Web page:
Certainly in Ireland at least, there is a mechanism whereby students, with otherwise good grades, are allowed to "pass by compensation" a module(s) that they have failed.

For example, a student presenting with 12x5 credit modules has an average of 55% in 11 modules (with marks above a passing grade of 40%) but one module is failed with a grade of 36%. Such a student is usually allowed to pass the module "by compensation". Usually the threshold is 35% but sometimes 30% and there is a condition on the quality of the other results presented.

I am doing a quick study of the compensation rules in Irish third level institutions (as far as I understand all but one offer this mechanism), but am trying to understand the rationale for the mechanism's existence. I list two below:

  • Perhaps even early in a programme of study, a student specialises, excelling in one subject while struggling with another. The student should be rewarded for excelling and allow excellent performance in one area to 'compensate' for poorer performance in another.
  • A student who performs badly in an assessment task may, for whatever reason, have achieved the learning outcomes but not demonstrated them in the assessment. In particular, a module(s) with poor grades at odds with the rest of the student's module results might signal that such an event has occurred. Rather than requiring the student to repeat the module, the student is given the benefit of the doubt, and is allowed pass by compensation.

I am interested in hearing what other good reasons there are for having such a mechanism.

Thank you.

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    This seems pretty specialized to Ireland. Is such "passing" automatic in the cases you cite, or is an individual assessment made by a professor or committee? In other words is it a default or special situation? – Buffy Sep 26 '18 at 13:36
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    @Buffy usually it is default. Conditions might include that the surplus (above 40%) in the passing modules is double the deficit (below 40%) in the failing modules. Sometimes there are rules within departments, e.g. no compensation in first year. Sometimes modules are deemed core or required and compensation is not possible in these modules. – JP McCarthy Sep 26 '18 at 14:02
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    @Buffy - well, it is kind of like averaging it all together. Doing poorly on one homework assignment doesn't mean the student fails the course if all other grades are good... – Jon Custer Sep 26 '18 at 14:02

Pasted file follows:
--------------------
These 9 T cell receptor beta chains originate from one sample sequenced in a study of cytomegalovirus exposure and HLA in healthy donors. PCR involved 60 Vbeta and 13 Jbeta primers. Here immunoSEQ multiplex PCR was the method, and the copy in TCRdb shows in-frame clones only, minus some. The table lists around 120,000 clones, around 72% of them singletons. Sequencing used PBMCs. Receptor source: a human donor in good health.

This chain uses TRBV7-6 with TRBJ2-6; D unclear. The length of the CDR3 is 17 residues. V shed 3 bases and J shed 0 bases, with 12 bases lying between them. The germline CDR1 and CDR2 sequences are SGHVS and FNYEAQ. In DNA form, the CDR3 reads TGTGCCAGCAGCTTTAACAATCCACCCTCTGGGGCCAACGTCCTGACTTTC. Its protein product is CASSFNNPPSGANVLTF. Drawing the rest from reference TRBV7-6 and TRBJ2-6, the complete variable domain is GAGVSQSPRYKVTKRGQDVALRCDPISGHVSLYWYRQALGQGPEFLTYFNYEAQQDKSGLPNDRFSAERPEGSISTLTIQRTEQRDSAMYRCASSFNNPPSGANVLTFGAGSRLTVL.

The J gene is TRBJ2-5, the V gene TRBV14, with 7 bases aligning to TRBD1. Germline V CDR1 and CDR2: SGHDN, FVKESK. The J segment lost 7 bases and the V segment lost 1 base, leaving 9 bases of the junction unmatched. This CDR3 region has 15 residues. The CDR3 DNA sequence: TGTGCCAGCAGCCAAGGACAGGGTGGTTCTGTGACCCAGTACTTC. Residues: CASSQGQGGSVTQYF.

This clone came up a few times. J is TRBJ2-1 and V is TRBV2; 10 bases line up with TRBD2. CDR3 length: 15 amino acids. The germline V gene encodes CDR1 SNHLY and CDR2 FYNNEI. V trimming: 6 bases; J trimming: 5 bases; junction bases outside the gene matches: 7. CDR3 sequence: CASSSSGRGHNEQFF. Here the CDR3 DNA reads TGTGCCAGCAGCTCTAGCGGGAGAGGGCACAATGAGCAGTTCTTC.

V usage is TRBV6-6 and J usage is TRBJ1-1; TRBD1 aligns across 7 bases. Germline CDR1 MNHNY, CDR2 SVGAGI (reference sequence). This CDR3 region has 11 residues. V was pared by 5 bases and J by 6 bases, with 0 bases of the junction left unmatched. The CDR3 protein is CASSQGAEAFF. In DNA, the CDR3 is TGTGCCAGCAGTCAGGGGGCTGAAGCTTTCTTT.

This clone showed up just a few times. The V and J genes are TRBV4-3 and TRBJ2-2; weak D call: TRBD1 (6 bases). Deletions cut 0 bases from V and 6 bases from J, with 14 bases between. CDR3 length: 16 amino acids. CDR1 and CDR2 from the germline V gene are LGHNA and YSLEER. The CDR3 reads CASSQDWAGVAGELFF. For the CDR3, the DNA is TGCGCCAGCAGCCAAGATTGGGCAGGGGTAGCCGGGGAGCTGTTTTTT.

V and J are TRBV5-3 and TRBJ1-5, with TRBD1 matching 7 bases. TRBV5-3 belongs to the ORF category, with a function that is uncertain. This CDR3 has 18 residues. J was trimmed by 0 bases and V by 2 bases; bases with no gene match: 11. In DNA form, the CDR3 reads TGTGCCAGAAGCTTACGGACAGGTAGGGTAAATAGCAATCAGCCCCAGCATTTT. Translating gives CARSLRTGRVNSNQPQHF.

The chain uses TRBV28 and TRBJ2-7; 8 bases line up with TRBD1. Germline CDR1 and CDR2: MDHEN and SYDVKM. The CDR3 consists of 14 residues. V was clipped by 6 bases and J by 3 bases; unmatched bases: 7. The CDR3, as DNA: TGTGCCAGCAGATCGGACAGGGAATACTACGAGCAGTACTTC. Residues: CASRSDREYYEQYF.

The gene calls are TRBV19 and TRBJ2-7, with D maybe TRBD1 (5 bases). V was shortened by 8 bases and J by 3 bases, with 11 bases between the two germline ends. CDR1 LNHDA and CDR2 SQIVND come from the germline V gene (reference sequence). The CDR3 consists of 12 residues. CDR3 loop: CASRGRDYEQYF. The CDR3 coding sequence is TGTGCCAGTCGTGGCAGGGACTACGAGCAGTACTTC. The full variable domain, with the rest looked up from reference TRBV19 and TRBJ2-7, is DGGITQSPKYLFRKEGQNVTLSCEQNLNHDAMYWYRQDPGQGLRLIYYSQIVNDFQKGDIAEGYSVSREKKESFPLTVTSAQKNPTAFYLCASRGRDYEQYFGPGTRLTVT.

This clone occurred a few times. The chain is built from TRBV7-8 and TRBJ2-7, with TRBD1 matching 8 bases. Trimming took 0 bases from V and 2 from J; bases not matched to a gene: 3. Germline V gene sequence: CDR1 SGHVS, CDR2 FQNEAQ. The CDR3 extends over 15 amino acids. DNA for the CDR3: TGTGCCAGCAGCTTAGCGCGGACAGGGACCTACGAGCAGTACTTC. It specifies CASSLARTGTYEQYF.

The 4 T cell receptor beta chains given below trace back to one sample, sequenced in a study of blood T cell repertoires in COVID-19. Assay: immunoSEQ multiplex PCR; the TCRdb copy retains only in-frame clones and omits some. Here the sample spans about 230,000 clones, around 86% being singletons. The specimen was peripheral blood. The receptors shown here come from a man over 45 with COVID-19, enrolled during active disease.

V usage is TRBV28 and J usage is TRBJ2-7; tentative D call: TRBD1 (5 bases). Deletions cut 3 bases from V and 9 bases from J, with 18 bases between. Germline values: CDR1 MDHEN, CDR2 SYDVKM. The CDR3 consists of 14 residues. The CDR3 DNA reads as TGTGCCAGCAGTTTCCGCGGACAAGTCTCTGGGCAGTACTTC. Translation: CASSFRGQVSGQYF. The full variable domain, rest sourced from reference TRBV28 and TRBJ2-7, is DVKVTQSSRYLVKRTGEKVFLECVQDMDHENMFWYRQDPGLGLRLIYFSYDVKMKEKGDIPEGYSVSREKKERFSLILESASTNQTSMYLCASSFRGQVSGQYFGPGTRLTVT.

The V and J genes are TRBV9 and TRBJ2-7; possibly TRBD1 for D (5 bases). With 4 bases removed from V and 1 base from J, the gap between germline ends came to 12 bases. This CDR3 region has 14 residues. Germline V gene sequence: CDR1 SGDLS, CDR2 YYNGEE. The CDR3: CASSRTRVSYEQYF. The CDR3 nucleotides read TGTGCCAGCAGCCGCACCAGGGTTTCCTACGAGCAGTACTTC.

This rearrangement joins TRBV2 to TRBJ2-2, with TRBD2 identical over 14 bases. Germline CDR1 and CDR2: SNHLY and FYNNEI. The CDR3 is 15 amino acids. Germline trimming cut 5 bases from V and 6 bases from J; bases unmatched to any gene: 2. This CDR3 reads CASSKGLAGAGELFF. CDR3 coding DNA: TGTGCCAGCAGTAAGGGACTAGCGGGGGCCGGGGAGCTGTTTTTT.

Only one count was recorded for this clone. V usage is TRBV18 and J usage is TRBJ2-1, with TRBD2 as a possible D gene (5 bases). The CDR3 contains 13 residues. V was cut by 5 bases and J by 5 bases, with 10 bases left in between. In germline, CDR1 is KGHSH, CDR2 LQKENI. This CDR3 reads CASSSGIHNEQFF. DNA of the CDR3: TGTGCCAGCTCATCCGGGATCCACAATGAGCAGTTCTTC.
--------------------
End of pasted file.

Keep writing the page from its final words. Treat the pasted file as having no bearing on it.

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    @Buffy (and others) It's not specific to Ireland. The same principle exists in France, at least. – user9646 Sep 26 '18 at 14:05
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    In fact after checking, it was introduced with the ECTS, apparently in many European countries, in 2011. – user9646 Sep 26 '18 at 14:13

Compensation is used in (at least) some universities in the UK, too. The rationale is usually that although module learning objectives are not fully met, the program learning objectives are not sufficiently compromised, when only one module is failed with a near-pass mark. The meta-rationale is that we effectively choose between two "bad" things:

  • progressing or graduating a student who did not fully met the LOs
  • delaying progression / graduation for a year and asking student to repeat the module and/or resit the assessment

The first option feels like a lesser "worse" all things considered: student has a chance of picking the necessary knowledge later in other modules / programs, but they never have a chance to get a year of life back.

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    is a "module" equivalent to a "course" or closer to an "assignment"/"exam"? – Woodrow Barlow Sep 26 '18 at 19:13
  • My experiance going to university to do electrical engineering in the in the UK is that a module is normally a course (there are exceptions such as projects) and normally (again there are exceptions) IIRC about 80% of the marks for a module were normally awarded based on the exam at the end, so failing the exam most likely means failing the module except in borderline cases. – Peter Green Sep 26 '18 at 21:39
  • @WoodrowBarlow For example, "Advanced calculus" is a module (year or semester-long, one or maybe a couple of assessments). "UG Mathematics with Finance" is a program (3 years long, consists of ~20 taught modules + a project). – Dmitry Savostyanov Sep 26 '18 at 22:39

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